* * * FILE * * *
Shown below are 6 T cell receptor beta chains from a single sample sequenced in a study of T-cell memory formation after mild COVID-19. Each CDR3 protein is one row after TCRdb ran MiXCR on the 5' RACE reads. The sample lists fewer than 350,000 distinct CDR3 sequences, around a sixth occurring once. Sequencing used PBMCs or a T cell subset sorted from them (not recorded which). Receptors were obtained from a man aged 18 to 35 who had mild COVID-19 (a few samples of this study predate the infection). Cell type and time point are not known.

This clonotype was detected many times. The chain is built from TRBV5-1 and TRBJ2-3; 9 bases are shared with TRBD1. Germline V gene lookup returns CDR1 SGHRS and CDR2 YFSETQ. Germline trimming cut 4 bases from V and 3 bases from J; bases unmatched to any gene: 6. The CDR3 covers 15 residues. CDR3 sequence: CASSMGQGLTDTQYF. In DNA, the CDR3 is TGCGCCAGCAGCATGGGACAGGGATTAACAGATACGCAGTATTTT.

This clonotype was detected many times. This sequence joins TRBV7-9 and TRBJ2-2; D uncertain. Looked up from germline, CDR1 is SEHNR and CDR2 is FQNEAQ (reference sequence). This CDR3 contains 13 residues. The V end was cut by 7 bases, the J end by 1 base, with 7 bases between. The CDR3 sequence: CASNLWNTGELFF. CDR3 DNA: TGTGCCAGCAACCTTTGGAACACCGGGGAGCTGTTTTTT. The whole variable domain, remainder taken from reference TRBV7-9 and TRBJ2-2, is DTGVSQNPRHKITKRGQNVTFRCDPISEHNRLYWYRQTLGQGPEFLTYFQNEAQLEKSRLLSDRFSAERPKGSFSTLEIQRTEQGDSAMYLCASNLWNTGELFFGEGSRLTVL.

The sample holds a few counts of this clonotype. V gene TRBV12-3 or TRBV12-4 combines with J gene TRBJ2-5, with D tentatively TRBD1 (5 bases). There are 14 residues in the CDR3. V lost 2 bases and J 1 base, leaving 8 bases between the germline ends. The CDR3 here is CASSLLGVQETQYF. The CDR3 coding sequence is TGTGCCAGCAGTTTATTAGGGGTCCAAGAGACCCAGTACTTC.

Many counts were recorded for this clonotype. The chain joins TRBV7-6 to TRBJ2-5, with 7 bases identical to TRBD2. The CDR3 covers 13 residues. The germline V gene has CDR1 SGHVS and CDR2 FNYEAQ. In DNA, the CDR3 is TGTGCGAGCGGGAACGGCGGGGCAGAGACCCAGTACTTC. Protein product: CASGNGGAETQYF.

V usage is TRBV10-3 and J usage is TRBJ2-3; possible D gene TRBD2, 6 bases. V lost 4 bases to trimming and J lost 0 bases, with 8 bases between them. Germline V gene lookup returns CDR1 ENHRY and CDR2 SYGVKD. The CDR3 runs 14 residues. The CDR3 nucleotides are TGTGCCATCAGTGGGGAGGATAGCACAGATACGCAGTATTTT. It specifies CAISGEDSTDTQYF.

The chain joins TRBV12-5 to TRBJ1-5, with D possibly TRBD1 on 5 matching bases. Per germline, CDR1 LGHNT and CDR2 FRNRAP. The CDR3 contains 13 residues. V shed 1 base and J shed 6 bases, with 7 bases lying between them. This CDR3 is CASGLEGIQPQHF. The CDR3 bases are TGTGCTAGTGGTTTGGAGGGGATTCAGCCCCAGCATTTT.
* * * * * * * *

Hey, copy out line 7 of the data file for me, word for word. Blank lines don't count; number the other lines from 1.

The chain joins TRBV12-5 to TRBJ1-5, with D possibly TRBD1 on 5 matching bases. Per germline, CDR1 LGHNT and CDR2 FRNRAP. The CDR3 contains 13 residues. V shed 1 base and J shed 6 bases, with 7 bases lying between them. This CDR3 is CASGLEGIQPQHF. The CDR3 bases are TGTGCTAGTGGTTTGGAGGGGATTCAGCCCCAGCATTTT.